Finding a Successful Work/Life Balance
When you work in academia, it can be very hard to find a good work/life balance. I’ve always considered myself pretty good at it—so it sort of took me by surprise when in the middle of December, I experienced a mild case of burnout. Burnout is defined as the experience of long-term exhaustion, which can have many causes. For me, I believe the cause was multifaceted and difficult to pinpoint, but in general I think I pushed myself too hard for too long. I also have a suspicion it may have been induced by my close proximity to stressed out college students. My creative juices went dry and things that I normally enjoy doing, such as blogging, felt like an insurmountable chore. Good news, such as finally publishing a research article, yielded apathy rather than joy and pride.
Fortunately, I had the foresight to take a couple extra days off before holiday break in hopes getting a lot of rest and giving myself the opportunity to recover. Thankfully I didn’t travel too much over winter break, so I was able to truly savor every minute. I’ve been back to work for a few days now and I’m feeling much better! I’m optimistic that I kicked this bout of burnout.
Based on my own minor experience with burnout and a bit of research I’ve done, here are a few of my survival tips on finding a successful work/life balance:
Disconnect: When you physically leave the library at the end of the day, make sure your mind leaves it, too. I’ll admit, I break this rule all the time—especially when I have a lot of instruction sessions to prepare for, when I’m working on a research article, or when I’m (ahem) working on a blog post. I have often found that disconnecting helps me find creative solutions to problems I couldn’t solve while sitting at my desk. Unless I’m expecting an important email or phone call, I try not to touch any work on the weekends.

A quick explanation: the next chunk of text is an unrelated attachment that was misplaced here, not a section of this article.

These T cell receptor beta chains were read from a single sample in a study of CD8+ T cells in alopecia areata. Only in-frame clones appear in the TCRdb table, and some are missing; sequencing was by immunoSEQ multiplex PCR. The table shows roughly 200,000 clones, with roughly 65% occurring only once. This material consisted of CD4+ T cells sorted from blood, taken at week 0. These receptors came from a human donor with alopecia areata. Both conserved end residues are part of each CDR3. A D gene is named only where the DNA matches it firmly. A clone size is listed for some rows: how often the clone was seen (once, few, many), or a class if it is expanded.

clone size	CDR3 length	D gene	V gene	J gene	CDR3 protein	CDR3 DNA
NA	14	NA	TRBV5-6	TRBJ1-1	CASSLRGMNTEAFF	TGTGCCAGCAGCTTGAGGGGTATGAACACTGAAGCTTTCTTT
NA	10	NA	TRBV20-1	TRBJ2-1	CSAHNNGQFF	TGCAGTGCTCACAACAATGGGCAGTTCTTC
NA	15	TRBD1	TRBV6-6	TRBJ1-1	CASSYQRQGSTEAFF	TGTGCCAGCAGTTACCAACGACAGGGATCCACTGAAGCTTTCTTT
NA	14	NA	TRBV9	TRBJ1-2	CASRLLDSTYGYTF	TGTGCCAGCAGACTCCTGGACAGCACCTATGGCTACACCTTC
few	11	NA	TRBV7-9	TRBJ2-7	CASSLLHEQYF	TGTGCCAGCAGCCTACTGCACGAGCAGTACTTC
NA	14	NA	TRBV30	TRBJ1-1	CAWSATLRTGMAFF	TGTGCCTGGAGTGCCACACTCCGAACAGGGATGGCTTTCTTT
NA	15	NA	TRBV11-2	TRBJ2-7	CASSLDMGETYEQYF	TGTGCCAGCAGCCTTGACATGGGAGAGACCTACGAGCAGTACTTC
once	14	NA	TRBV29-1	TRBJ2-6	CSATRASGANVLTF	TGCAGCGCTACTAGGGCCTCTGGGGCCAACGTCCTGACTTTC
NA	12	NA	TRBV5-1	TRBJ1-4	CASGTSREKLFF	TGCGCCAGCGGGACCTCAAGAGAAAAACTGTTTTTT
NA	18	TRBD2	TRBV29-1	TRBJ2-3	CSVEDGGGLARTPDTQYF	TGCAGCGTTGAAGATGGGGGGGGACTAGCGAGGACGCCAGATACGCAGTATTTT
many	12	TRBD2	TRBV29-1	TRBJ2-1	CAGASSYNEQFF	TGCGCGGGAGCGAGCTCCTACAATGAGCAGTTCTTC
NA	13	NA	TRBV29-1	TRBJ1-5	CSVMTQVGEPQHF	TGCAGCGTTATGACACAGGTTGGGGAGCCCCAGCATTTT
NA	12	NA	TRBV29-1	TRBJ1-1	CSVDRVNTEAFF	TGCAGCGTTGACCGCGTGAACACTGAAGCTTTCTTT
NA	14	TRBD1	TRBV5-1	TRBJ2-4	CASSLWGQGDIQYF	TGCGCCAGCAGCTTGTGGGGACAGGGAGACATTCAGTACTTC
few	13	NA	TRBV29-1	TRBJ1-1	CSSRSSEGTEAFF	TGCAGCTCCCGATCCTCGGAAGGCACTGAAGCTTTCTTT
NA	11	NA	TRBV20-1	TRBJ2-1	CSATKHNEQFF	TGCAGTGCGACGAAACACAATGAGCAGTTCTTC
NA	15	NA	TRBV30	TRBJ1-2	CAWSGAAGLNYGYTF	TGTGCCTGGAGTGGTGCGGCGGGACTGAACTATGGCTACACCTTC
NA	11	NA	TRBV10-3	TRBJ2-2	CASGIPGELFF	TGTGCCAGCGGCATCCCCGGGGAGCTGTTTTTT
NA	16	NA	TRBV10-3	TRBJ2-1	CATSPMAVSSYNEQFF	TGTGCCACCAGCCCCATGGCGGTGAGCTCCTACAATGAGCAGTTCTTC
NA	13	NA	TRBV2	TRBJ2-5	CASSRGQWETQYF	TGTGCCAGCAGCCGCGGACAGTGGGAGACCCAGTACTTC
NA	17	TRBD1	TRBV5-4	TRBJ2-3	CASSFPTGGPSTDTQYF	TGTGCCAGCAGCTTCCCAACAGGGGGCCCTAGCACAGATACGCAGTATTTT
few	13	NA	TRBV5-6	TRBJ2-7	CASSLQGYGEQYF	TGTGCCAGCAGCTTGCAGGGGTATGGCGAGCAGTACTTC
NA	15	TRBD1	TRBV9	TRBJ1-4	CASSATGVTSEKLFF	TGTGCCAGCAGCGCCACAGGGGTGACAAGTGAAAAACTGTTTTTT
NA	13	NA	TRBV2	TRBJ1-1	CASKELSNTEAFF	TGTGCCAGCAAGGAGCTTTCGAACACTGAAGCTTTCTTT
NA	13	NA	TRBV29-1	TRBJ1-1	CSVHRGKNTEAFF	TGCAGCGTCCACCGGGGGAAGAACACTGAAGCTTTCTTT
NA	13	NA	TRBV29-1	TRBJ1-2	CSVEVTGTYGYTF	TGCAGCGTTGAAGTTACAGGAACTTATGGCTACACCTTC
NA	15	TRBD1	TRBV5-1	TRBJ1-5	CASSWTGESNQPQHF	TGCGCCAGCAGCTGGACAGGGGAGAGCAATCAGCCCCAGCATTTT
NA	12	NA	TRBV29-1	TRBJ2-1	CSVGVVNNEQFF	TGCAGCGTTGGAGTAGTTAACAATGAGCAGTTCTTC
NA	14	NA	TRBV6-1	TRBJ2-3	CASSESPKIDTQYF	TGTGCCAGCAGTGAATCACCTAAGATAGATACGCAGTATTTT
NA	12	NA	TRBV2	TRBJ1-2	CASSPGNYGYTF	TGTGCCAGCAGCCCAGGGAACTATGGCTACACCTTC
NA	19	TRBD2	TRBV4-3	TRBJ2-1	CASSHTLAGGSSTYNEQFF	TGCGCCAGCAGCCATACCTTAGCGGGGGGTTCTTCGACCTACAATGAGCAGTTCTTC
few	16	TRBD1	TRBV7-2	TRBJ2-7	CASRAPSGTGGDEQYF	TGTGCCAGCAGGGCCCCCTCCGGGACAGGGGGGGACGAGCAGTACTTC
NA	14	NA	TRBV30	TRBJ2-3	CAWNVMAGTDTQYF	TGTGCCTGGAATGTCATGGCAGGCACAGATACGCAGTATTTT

Find another passion: While it is very important to be passionate about your profession, I also think it’s important to be passionate about something outside of librarianship. All the librarians I know have lots of interests and hobbies. Pick one and put some energy into it. Mine is yoga. If I’m not at work, I’m in the yoga studio. I take my yoga practice very seriously and I make sure to carve out time for it. My colleagues sometimes think I’m crazy for doing yoga upwards of 15 hours a week (–I don’t have children), but on the contrary, it actually keeps me sane.
Have compassion for yourself: When you’re not able to do things as quickly and as efficiently as you are used to, be easy on yourself. Be mindful enough to realize that the blockages you are encountering do not reflect your value as a librarian or a person. Know that with time and patience, this will pass. And if it doesn’t, then you need to seek help or make a change.
Do you have any tips on navigating the work/life balance?